Not everything appears as a waterway, but in fact everything within a particular catchment area is at least potentially a waterway.  The smallest dripping leaf is a waterway.  Catchment areas are fields, not lines, yet we are searching for lines – both obvious and neglected ones.  For my purposes, I will focus on the more apparent waterways.  Where these appear minor, I will deal with them in groups as a collection.  Rather than obtaining a distinct number they will be designated via the overall collection number plus a unique alphabetical suffix ( I am hoping that I will not find more than 26 minor waterways in a group, but who knows).  Particularly minor waterways will not be recorded at all.  Today, for instance, I encountered a number of long retaining walls with many small drainage holes.  Each of these holes could be regarded as a distinct watercourse, but this is to veer too far from our common sense understanding of the term.  It is to simply make the point, once again, that catchment areas are fields, not lines – nonetheless it is lines that concern us.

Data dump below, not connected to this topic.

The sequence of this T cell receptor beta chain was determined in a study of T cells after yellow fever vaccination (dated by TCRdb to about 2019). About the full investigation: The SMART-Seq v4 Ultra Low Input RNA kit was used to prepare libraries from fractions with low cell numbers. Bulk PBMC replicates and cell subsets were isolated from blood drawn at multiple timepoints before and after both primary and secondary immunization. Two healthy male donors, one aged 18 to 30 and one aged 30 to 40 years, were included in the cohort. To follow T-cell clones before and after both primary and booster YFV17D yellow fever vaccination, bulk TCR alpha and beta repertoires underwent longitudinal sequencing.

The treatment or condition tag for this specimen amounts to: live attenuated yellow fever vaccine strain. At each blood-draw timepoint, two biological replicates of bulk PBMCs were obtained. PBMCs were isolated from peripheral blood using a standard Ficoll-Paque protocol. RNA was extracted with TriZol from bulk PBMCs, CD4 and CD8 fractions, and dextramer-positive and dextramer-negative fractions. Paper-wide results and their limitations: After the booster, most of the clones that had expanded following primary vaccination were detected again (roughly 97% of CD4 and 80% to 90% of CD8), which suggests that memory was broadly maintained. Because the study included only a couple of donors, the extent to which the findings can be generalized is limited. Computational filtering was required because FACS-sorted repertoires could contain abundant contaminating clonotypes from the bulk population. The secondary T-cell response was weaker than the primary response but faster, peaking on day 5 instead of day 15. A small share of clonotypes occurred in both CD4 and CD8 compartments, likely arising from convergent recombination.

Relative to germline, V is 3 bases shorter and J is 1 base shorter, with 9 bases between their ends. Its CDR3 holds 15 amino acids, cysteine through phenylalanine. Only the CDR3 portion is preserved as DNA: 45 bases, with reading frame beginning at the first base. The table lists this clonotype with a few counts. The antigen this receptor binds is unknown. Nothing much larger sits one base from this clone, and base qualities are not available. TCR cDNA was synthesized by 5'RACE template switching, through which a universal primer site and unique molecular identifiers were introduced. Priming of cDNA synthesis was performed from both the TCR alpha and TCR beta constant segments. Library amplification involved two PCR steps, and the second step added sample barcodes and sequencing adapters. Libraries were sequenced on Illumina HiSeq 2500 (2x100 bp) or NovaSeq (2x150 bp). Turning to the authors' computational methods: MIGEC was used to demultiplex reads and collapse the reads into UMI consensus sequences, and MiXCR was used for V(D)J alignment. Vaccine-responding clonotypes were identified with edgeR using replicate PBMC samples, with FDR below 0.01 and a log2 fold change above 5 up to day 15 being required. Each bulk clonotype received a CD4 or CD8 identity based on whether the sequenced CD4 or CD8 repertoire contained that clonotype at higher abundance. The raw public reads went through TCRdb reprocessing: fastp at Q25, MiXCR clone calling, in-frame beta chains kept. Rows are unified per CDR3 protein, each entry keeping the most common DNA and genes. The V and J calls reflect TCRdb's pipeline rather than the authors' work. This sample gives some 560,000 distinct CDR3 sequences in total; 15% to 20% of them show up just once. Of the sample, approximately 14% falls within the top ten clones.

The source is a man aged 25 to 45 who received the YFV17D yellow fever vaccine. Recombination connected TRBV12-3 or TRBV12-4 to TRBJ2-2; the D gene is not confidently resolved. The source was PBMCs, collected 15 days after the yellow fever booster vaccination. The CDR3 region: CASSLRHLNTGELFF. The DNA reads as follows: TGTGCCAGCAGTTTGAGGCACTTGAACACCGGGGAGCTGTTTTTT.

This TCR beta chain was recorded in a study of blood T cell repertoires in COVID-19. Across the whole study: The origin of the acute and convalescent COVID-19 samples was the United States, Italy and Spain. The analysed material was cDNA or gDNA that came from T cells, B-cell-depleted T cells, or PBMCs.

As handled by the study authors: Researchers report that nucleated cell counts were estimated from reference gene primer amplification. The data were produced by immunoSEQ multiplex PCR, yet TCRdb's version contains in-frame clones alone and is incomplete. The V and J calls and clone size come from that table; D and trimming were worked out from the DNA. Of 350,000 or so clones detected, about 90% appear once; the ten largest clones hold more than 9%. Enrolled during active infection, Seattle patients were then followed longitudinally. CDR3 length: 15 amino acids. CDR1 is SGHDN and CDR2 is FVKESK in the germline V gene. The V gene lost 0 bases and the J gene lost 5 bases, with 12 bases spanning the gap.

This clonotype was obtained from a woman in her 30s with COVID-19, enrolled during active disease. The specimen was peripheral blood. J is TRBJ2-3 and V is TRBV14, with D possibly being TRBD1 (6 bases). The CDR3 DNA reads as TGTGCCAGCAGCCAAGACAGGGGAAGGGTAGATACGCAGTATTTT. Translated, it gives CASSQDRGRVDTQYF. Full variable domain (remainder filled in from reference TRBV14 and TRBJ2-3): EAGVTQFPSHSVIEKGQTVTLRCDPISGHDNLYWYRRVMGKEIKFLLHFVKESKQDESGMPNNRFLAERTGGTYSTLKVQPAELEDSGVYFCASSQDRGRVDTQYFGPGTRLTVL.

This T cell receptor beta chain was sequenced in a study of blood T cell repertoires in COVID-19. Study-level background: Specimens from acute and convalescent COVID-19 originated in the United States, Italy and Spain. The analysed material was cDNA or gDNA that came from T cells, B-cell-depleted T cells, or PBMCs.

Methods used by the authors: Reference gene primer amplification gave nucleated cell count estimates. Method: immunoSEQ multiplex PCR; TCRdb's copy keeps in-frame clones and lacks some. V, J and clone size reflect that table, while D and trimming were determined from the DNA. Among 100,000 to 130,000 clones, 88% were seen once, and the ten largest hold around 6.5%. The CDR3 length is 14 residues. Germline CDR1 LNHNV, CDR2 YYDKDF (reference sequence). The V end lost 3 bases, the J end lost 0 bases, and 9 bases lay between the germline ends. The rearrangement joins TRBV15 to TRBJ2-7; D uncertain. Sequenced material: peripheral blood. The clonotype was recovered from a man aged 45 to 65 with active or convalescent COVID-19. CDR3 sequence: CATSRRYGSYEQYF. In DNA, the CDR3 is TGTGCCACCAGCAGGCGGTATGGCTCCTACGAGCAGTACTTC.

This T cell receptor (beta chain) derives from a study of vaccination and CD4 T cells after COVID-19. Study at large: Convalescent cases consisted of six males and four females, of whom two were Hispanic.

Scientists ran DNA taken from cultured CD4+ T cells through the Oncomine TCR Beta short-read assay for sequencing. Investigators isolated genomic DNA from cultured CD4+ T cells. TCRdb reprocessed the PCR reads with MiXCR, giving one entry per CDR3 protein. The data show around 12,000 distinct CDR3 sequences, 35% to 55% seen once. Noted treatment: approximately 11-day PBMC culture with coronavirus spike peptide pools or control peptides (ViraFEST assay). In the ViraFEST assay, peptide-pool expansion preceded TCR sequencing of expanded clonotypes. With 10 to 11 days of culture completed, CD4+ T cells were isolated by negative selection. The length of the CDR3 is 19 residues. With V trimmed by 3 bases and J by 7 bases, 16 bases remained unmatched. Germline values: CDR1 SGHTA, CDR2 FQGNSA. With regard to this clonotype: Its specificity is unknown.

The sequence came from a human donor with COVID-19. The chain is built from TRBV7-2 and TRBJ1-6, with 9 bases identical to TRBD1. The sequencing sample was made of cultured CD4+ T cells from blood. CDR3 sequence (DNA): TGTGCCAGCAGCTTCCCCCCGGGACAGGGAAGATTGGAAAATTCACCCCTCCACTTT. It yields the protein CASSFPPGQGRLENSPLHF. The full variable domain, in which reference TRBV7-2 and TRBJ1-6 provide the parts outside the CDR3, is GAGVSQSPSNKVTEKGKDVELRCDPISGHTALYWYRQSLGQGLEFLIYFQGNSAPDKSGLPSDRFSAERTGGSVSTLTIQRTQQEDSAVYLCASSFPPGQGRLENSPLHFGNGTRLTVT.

These intermittently water-filled lines are discontinuous, hybrid things – in places scribbling down to the sea and at other times focused into  concrete spillways and drains. Roads and railway lines transect the waterways.  Industrial and suburban development renders them as repressed things, hidden away out of view.  Yet despite this, water must somehow find a way down from the escarpment to the sea.  In order to control this flow waterways are abstracted and materially reconstructed.  Portions of them are rendered as tunnels, pipes and drains.  When this happens there is no longer such confusion about what is and what is not a waterway.  These artificial waterways are exclusively waterways.  Linear, tubular, constructed of steel, concrete and brick, they are oriented entirely towards directing water efficiently towards the sea.